In the post-Cold War world is witnessing the emergence of new forms of intra-state conflicts accompanied by a weakening of the nation-state's traditional means of dealing with these. There is a visible need for substantial revision in conventional approaches and strategies aimed at transforming such conflicts. Conflict resolution agendas have in the last two decades for the most part been shaped by the political objective of bringing political and economic liberalization in the name of promoting of human rights, rule of law and democracy. However, these strategies often fail to take into consideration the complex social and cultural contexts of the local level. There is a gap in knowledge about the impact that governance agendas have on local conflict dynamics, especially in the cases where identity mobilisation is a prominent factor in the conflict.
This project will analyse the premises and operation of governance initiatives in conflict transformation processes through a combination of fieldwork, qualitative analysis and theory development. It will carry out case studies encompassing recent governance practices in Bihar, Bosnia, Cyprus, Georgia, North East India and Kashmir. The project will be conducted in collaboration between Indian and European research teams. The project will review and critique current approaches to conflict resolution in an attempt to revise and improve both the theoretical and operational sides of conflict resolution and peace building. It will facilitate a reciprocal learning process between appropriate parties of the European Union and Indian actors and policy makers in order to enhance the perspectives and methods of both.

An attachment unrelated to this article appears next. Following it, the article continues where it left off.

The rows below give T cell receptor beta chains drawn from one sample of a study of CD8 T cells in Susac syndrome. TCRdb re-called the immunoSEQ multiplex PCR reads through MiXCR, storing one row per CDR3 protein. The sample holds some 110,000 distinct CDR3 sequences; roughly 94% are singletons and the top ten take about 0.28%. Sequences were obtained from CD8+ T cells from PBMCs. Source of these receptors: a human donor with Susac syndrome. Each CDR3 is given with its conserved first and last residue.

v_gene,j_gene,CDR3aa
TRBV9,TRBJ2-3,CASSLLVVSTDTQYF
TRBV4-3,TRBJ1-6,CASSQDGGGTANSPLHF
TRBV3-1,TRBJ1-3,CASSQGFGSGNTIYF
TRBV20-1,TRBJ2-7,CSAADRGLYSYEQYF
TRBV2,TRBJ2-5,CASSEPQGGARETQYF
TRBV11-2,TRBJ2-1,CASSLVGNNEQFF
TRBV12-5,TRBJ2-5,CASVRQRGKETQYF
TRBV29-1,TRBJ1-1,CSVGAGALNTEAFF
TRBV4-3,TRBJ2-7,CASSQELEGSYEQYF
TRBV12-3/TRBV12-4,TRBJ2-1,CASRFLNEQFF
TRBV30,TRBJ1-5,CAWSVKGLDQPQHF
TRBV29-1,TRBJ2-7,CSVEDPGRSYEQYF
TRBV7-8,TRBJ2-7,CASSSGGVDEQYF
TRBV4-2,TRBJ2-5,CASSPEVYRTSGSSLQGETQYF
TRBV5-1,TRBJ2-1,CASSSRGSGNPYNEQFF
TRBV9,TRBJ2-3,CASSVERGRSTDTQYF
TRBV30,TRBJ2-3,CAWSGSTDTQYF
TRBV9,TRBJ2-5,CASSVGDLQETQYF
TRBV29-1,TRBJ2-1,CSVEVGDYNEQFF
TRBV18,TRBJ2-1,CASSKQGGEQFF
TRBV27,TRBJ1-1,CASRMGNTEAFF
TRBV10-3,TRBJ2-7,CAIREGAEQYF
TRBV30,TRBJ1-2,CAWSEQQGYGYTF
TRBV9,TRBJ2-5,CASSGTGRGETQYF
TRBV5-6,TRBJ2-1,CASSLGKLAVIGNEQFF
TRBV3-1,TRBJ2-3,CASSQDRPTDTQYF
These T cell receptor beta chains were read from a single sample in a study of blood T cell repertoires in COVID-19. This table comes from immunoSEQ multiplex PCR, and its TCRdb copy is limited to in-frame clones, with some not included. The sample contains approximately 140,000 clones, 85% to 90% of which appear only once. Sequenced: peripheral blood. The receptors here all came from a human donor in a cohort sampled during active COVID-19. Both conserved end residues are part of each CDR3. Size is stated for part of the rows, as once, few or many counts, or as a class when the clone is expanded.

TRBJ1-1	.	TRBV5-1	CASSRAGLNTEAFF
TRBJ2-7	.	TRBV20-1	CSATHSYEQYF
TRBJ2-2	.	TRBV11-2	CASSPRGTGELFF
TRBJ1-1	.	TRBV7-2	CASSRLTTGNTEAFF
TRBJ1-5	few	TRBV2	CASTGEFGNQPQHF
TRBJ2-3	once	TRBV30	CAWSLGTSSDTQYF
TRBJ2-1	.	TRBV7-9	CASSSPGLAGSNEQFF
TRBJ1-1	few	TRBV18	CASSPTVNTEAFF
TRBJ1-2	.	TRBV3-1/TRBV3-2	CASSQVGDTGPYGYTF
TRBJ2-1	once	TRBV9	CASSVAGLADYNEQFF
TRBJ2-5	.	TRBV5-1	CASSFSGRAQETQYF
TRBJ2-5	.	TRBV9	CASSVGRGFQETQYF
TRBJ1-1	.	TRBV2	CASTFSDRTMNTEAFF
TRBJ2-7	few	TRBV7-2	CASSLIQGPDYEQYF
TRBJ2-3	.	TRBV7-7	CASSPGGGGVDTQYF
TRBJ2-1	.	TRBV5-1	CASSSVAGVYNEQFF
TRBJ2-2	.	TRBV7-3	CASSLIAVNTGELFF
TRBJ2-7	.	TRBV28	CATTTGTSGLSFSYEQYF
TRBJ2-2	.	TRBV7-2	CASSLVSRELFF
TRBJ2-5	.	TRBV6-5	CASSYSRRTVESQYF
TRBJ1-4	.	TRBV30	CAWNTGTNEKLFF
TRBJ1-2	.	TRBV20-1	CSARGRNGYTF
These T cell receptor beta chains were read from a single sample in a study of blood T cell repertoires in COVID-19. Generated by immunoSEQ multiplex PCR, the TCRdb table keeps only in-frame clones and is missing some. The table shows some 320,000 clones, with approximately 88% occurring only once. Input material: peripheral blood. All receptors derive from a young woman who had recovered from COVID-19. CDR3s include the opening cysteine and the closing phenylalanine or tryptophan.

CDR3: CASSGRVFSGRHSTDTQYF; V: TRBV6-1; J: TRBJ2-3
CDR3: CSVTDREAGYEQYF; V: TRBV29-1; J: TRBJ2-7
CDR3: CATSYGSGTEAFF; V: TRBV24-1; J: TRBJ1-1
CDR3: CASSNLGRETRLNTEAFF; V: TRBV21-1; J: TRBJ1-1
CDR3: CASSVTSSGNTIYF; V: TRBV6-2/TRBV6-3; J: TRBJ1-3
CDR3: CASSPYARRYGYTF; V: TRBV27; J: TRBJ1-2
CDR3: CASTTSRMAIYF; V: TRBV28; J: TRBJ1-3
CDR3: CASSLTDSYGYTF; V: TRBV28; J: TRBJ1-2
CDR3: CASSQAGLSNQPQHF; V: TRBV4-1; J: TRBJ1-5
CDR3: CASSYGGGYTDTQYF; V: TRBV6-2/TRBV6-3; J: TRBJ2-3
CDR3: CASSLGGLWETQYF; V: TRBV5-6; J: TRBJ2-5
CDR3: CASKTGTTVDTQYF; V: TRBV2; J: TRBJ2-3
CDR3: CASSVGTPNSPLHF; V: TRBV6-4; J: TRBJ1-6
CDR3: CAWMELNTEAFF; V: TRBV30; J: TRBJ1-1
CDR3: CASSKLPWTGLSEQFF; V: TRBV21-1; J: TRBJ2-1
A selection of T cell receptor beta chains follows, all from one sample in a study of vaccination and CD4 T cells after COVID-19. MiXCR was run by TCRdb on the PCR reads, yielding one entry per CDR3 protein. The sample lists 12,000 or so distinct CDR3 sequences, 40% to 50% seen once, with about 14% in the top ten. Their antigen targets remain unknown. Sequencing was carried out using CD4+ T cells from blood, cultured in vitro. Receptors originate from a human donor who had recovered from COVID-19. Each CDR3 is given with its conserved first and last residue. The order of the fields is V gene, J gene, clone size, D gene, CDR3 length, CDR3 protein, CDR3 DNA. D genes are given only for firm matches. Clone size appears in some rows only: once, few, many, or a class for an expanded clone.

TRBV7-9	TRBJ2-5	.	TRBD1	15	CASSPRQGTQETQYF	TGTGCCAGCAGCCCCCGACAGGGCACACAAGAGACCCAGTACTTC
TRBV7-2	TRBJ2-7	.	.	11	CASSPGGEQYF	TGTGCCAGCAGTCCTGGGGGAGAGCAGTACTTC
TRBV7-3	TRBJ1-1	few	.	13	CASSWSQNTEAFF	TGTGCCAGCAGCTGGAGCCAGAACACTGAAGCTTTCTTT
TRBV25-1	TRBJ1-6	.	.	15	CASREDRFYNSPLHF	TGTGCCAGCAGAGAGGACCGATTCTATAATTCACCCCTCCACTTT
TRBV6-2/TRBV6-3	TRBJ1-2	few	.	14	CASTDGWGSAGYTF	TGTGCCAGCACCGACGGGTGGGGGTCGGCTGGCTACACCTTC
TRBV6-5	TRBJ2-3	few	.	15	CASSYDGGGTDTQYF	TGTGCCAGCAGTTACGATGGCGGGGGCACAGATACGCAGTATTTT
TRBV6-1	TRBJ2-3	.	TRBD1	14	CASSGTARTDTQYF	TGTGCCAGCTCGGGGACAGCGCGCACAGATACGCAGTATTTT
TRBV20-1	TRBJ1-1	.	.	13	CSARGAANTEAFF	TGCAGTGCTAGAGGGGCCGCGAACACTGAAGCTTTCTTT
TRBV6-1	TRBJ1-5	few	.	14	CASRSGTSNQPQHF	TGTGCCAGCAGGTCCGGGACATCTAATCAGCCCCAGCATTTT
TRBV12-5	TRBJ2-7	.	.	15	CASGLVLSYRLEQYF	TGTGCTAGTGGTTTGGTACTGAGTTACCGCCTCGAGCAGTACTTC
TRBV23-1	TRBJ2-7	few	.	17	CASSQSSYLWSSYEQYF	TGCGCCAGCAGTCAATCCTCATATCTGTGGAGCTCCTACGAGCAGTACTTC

The project will result in a variety of outputs, including a report series addressed to both EU and Indian policy makers, a variety of local level consultations, two large international conferences, a series of scholarly articles and working papers for the research community, and a scholarly book. A high-profile web forum will be developed to enhance communication between researchers, policy makers, practitioners and the wider public.